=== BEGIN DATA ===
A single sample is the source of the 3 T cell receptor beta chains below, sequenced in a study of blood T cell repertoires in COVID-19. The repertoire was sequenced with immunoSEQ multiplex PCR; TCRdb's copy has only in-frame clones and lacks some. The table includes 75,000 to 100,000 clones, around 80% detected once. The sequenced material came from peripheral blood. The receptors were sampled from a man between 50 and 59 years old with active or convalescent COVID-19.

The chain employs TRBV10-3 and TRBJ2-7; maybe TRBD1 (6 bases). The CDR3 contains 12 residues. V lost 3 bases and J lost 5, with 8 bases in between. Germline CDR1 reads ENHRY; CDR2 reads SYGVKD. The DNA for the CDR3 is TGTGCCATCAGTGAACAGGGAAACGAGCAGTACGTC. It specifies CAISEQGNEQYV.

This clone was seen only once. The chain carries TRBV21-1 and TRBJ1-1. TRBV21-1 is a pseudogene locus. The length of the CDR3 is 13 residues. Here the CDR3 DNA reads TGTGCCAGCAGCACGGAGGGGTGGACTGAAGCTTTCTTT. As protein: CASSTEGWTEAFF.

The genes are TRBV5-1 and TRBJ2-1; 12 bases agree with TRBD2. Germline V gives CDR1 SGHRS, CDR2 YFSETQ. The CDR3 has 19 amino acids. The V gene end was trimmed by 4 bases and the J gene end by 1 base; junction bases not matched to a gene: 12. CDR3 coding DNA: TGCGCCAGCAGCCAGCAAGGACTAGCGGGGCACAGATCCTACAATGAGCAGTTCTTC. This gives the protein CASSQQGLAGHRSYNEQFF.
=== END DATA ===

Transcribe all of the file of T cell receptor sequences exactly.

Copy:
A single sample is the source of the 3 T cell receptor beta chains below, sequenced in a study of blood T cell repertoires in COVID-19. The repertoire was sequenced with immunoSEQ multiplex PCR; TCRdb's copy has only in-frame clones and lacks some. The table includes 75,000 to 100,000 clones, around 80% detected once. The sequenced material came from peripheral blood. The receptors were sampled from a man between 50 and 59 years old with active or convalescent COVID-19.

The chain employs TRBV10-3 and TRBJ2-7; maybe TRBD1 (6 bases). The CDR3 contains 12 residues. V lost 3 bases and J lost 5, with 8 bases in between. Germline CDR1 reads ENHRY; CDR2 reads SYGVKD. The DNA for the CDR3 is TGTGCCATCAGTGAACAGGGAAACGAGCAGTACGTC. It specifies CAISEQGNEQYV.

This clone was seen only once. The chain carries TRBV21-1 and TRBJ1-1. TRBV21-1 is a pseudogene locus. The length of the CDR3 is 13 residues. Here the CDR3 DNA reads TGTGCCAGCAGCACGGAGGGGTGGACTGAAGCTTTCTTT. As protein: CASSTEGWTEAFF.

The genes are TRBV5-1 and TRBJ2-1; 12 bases agree with TRBD2. Germline V gives CDR1 SGHRS, CDR2 YFSETQ. The CDR3 has 19 amino acids. The V gene end was trimmed by 4 bases and the J gene end by 1 base; junction bases not matched to a gene: 12. CDR3 coding DNA: TGCGCCAGCAGCCAGCAAGGACTAGCGGGGCACAGATCCTACAATGAGCAGTTCTTC. This gives the protein CASSQQGLAGHRSYNEQFF.